Three other smaller socio-economic related activities were started. First, there was an individual support model. The SARI team found that some people affected by leprosy felt insecure about obtaining credit from a formal institution. They were afraid of failing to repay it and being drawn into debt. In view of this, the SARI team encouraged them to have microfinance support from their trusted friends, parents, brother, or other relatives. Together an outreach worker, the participant and the trusted sources would identify the type of business and discuss the possibility of executing the plan. The business started when the trusted sources fund agreed with the proposed business. Second, together with DSWO, which has a programme to support people affected by a chronic disease, started to provide financial or material support (usually in the form of an in-kind grant, for example a goat) to people affected by leprosy. Third, also in partnership with DSWO the SARI team provided skills training for income generation (e.g., sewing, handicrafts, making brooms, electronics).
Factors for sustainability, such as embedding the intervention in the local context, were in place. In addition, we observed a large interest in, and demand for, the socio-economic intervention from the start. Below we describe the characteristics of the participants.
The study was approved by the ethics committee of Atma Jaya University in Jakarta No.1586/III/LPPM-PM.10.05/2010, and permit from Indonesia Ministry of Health. Informed written consent was obtained from all study participants. The study team guaranteed the confidentiality of the data they provided.
Microcredit projects are becoming ever more common in Indonesia. Various organizations such as the government (e.g., Bank Negara Indonesia, Bank Rakyat Indonesia, Bank Mandiri), private formal financial institutions (e.g., KOMIDA), faith-based organizations (e.g., Zakat centre, Rumah Zakat) and non-governmental organizations (NGOs) provide microcredit for small-scale businesses [53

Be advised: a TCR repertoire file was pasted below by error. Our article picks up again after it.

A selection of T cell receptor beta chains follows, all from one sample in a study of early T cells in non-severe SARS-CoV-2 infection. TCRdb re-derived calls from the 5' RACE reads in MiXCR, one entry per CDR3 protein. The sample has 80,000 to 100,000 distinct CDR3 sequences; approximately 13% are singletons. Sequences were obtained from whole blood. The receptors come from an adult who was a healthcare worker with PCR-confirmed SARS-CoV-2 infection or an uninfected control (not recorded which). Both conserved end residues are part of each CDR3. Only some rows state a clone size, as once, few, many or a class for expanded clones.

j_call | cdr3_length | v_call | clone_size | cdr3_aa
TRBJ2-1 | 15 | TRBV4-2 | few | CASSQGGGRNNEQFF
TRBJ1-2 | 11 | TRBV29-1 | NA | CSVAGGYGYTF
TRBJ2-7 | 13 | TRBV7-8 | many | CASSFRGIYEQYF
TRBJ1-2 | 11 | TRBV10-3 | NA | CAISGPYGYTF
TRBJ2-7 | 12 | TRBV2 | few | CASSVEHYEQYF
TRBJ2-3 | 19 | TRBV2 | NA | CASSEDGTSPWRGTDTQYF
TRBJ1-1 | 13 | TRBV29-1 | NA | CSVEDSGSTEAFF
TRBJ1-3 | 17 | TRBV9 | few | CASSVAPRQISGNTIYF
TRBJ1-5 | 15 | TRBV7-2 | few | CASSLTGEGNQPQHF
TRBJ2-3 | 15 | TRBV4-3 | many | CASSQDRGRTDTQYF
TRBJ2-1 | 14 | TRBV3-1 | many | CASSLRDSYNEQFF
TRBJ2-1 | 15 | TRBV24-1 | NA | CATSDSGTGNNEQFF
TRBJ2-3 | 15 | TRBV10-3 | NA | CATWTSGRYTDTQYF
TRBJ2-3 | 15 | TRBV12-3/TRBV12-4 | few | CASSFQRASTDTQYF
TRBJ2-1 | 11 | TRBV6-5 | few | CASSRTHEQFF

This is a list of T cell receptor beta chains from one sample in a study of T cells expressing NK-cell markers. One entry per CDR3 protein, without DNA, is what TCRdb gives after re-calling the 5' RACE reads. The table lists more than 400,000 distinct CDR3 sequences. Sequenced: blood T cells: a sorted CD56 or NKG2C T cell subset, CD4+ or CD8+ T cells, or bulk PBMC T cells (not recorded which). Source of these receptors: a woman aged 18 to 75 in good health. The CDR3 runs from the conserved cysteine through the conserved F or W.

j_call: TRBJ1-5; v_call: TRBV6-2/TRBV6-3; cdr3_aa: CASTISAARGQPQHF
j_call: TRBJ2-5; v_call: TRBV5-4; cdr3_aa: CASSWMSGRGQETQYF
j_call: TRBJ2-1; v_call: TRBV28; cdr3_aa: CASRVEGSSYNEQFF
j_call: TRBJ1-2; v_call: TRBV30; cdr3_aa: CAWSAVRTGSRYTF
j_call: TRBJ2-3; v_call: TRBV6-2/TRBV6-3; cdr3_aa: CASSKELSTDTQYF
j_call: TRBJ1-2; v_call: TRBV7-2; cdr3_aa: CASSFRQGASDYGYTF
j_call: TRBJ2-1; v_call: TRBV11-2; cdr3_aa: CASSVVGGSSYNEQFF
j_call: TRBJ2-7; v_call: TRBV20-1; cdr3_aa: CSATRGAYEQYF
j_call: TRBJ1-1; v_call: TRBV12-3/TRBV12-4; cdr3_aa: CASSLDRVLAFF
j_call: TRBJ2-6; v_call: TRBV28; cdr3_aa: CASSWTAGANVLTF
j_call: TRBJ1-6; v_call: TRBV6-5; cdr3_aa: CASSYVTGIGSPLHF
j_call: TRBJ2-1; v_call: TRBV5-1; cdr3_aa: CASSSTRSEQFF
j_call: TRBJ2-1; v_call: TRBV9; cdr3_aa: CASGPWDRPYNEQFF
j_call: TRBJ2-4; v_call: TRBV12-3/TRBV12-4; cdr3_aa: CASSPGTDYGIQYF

]. Marginalized people such as those affected by leprosy or with a disability are often not
seen as potential clients by formal and informal credit systems [55
]. There are a few examples of a specific focus on the most vulnerable social groups (e.g., poorest of the poor, persons with disabilities), but these are exceptional and the programmes are facing serious challenges. In general, many vulnerable groups experience constraints on obtaining credit [53
]. This study was set up to realize a ‘proof of principle’ that people affected by leprosy-related stigma could under certain conditions be reliable clients of a microcredit programme.
Rather than one uniform intervention, the SARI SED intervention comprises a portfolio of activities. Two microcredit schemes and other socio-economic activities were implemented. Both schemes tried to deal with the barriers (e.g., lack of knowledge about leprosy) [19
] and opened up opportunities to improve socio-economic status and facilitate a social transformation of people affected by leprosy. The different activities respond to their various needs and are aligned with the locally available resources and programmes, enhancing their sustainability. A strong point is that it that the SED intervention is still running three years after the project ended. Currently, KOMIDA is still recruiting for micro-credits—though to our knowledge not very actively—people with disability and people affected by leprosy. Similarly, the DPO also managed to maintain their micro-credit and related activities. The skills of the DPO personnel have improved substantially over time. Good networking of the DPO with local stakeholders continued and has resulted in various activities for people affected leprosy and people with disability, Districts Social Welfare Office still provide support for grant and material such as tolls and life stock. At the higher level, MOH have commitment to reduce stigma towards people affected by leprosy through national campaign, such as national leprosy day campaign. This condition is accordance to Lockwood et al. general sustainability index of intervention: continues services provision, growing districts local government and National commitment [56
The main purpose of the SED intervention was to improve incomes and reduce stigma and its impacts, such as constrained participation and a lower quality of life. This study confirmed the findings of Ebenso et al. [11
], Velema et al. [20
] and Wagner et al. [57
] of an effect of SED on socio-economic status. Leprosy-related stigma has been studied in depth, but how to reduce it has received less attention [35
]. Velema et al. [20
] undertook a literature review in 2008 and found seven programmes that provided socio-economic support to people affected by leprosy [20